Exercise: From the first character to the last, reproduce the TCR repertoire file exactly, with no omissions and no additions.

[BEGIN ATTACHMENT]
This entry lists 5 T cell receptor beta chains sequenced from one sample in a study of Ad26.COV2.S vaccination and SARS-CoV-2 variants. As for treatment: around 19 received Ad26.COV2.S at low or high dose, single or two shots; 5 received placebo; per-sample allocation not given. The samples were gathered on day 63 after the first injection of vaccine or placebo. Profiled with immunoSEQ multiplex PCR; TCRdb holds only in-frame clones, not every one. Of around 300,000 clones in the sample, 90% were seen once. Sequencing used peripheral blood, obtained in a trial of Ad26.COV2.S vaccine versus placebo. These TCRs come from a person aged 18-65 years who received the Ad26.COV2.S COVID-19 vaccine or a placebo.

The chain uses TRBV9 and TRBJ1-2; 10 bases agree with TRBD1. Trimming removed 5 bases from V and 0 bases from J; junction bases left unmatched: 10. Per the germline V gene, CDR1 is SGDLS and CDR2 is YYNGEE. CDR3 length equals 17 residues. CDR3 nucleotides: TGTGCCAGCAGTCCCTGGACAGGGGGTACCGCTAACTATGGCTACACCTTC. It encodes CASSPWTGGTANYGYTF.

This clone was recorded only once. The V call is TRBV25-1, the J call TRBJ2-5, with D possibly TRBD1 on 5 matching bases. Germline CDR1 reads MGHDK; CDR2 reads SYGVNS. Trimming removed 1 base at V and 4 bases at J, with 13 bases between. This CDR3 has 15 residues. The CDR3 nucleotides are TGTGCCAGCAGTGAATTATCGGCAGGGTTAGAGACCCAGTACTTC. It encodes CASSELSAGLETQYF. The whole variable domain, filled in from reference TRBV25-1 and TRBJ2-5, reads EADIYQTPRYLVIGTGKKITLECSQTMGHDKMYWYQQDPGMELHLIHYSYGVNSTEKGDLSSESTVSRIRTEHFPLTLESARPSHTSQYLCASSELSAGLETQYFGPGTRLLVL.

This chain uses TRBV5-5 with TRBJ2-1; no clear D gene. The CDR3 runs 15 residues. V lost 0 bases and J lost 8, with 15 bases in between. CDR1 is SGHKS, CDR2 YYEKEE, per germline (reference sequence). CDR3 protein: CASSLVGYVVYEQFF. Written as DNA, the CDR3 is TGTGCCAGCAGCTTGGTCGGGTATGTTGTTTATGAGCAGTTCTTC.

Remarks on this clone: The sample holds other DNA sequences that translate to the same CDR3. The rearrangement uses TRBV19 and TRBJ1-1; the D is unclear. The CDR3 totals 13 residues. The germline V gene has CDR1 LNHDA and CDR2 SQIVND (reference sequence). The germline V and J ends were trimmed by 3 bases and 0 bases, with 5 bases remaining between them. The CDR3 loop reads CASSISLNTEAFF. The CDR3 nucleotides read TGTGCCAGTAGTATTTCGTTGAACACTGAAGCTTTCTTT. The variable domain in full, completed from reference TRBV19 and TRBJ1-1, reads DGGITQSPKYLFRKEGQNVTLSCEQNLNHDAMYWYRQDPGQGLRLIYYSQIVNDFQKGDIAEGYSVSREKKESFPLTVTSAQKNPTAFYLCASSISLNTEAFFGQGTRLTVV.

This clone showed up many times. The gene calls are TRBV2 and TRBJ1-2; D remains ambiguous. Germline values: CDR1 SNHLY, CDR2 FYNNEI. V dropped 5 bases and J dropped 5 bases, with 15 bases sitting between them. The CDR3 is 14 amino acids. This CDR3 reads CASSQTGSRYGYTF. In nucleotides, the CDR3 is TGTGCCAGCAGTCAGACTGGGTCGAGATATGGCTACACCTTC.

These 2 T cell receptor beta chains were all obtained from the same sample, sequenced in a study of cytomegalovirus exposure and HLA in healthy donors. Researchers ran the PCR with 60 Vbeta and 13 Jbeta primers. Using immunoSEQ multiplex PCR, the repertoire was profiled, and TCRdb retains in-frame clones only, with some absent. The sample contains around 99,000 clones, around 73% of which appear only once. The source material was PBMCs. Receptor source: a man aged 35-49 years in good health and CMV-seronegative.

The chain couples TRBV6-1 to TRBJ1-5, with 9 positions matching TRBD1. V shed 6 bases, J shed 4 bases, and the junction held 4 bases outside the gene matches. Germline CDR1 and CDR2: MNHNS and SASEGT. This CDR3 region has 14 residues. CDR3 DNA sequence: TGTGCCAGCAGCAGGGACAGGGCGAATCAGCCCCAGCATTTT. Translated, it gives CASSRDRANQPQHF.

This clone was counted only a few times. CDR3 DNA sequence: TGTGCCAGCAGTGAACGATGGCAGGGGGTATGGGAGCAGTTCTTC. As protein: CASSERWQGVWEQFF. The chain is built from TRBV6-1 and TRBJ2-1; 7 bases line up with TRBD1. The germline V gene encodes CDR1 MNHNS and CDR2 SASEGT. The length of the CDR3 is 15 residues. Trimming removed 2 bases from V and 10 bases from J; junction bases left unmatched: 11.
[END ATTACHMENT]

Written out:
This entry lists 5 T cell receptor beta chains sequenced from one sample in a study of Ad26.COV2.S vaccination and SARS-CoV-2 variants. As for treatment: around 19 received Ad26.COV2.S at low or high dose, single or two shots; 5 received placebo; per-sample allocation not given. The samples were gathered on day 63 after the first injection of vaccine or placebo. Profiled with immunoSEQ multiplex PCR; TCRdb holds only in-frame clones, not every one. Of around 300,000 clones in the sample, 90% were seen once. Sequencing used peripheral blood, obtained in a trial of Ad26.COV2.S vaccine versus placebo. These TCRs come from a person aged 18-65 years who received the Ad26.COV2.S COVID-19 vaccine or a placebo.

The chain uses TRBV9 and TRBJ1-2; 10 bases agree with TRBD1. Trimming removed 5 bases from V and 0 bases from J; junction bases left unmatched: 10. Per the germline V gene, CDR1 is SGDLS and CDR2 is YYNGEE. CDR3 length equals 17 residues. CDR3 nucleotides: TGTGCCAGCAGTCCCTGGACAGGGGGTACCGCTAACTATGGCTACACCTTC. It encodes CASSPWTGGTANYGYTF.

This clone was recorded only once. The V call is TRBV25-1, the J call TRBJ2-5, with D possibly TRBD1 on 5 matching bases. Germline CDR1 reads MGHDK; CDR2 reads SYGVNS. Trimming removed 1 base at V and 4 bases at J, with 13 bases between. This CDR3 has 15 residues. The CDR3 nucleotides are TGTGCCAGCAGTGAATTATCGGCAGGGTTAGAGACCCAGTACTTC. It encodes CASSELSAGLETQYF. The whole variable domain, filled in from reference TRBV25-1 and TRBJ2-5, reads EADIYQTPRYLVIGTGKKITLECSQTMGHDKMYWYQQDPGMELHLIHYSYGVNSTEKGDLSSESTVSRIRTEHFPLTLESARPSHTSQYLCASSELSAGLETQYFGPGTRLLVL.

This chain uses TRBV5-5 with TRBJ2-1; no clear D gene. The CDR3 runs 15 residues. V lost 0 bases and J lost 8, with 15 bases in between. CDR1 is SGHKS, CDR2 YYEKEE, per germline (reference sequence). CDR3 protein: CASSLVGYVVYEQFF. Written as DNA, the CDR3 is TGTGCCAGCAGCTTGGTCGGGTATGTTGTTTATGAGCAGTTCTTC.

Remarks on this clone: The sample holds other DNA sequences that translate to the same CDR3. The rearrangement uses TRBV19 and TRBJ1-1; the D is unclear. The CDR3 totals 13 residues. The germline V gene has CDR1 LNHDA and CDR2 SQIVND (reference sequence). The germline V and J ends were trimmed by 3 bases and 0 bases, with 5 bases remaining between them. The CDR3 loop reads CASSISLNTEAFF. The CDR3 nucleotides read TGTGCCAGTAGTATTTCGTTGAACACTGAAGCTTTCTTT. The variable domain in full, completed from reference TRBV19 and TRBJ1-1, reads DGGITQSPKYLFRKEGQNVTLSCEQNLNHDAMYWYRQDPGQGLRLIYYSQIVNDFQKGDIAEGYSVSREKKESFPLTVTSAQKNPTAFYLCASSISLNTEAFFGQGTRLTVV.

This clone showed up many times. The gene calls are TRBV2 and TRBJ1-2; D remains ambiguous. Germline values: CDR1 SNHLY, CDR2 FYNNEI. V dropped 5 bases and J dropped 5 bases, with 15 bases sitting between them. The CDR3 is 14 amino acids. This CDR3 reads CASSQTGSRYGYTF. In nucleotides, the CDR3 is TGTGCCAGCAGTCAGACTGGGTCGAGATATGGCTACACCTTC.

These 2 T cell receptor beta chains were all obtained from the same sample, sequenced in a study of cytomegalovirus exposure and HLA in healthy donors. Researchers ran the PCR with 60 Vbeta and 13 Jbeta primers. Using immunoSEQ multiplex PCR, the repertoire was profiled, and TCRdb retains in-frame clones only, with some absent. The sample contains around 99,000 clones, around 73% of which appear only once. The source material was PBMCs. Receptor source: a man aged 35-49 years in good health and CMV-seronegative.

The chain couples TRBV6-1 to TRBJ1-5, with 9 positions matching TRBD1. V shed 6 bases, J shed 4 bases, and the junction held 4 bases outside the gene matches. Germline CDR1 and CDR2: MNHNS and SASEGT. This CDR3 region has 14 residues. CDR3 DNA sequence: TGTGCCAGCAGCAGGGACAGGGCGAATCAGCCCCAGCATTTT. Translated, it gives CASSRDRANQPQHF.

This clone was counted only a few times. CDR3 DNA sequence: TGTGCCAGCAGTGAACGATGGCAGGGGGTATGGGAGCAGTTCTTC. As protein: CASSERWQGVWEQFF. The chain is built from TRBV6-1 and TRBJ2-1; 7 bases line up with TRBD1. The germline V gene encodes CDR1 MNHNS and CDR2 SASEGT. The length of the CDR3 is 15 residues. Trimming removed 2 bases from V and 10 bases from J; junction bases left unmatched: 11.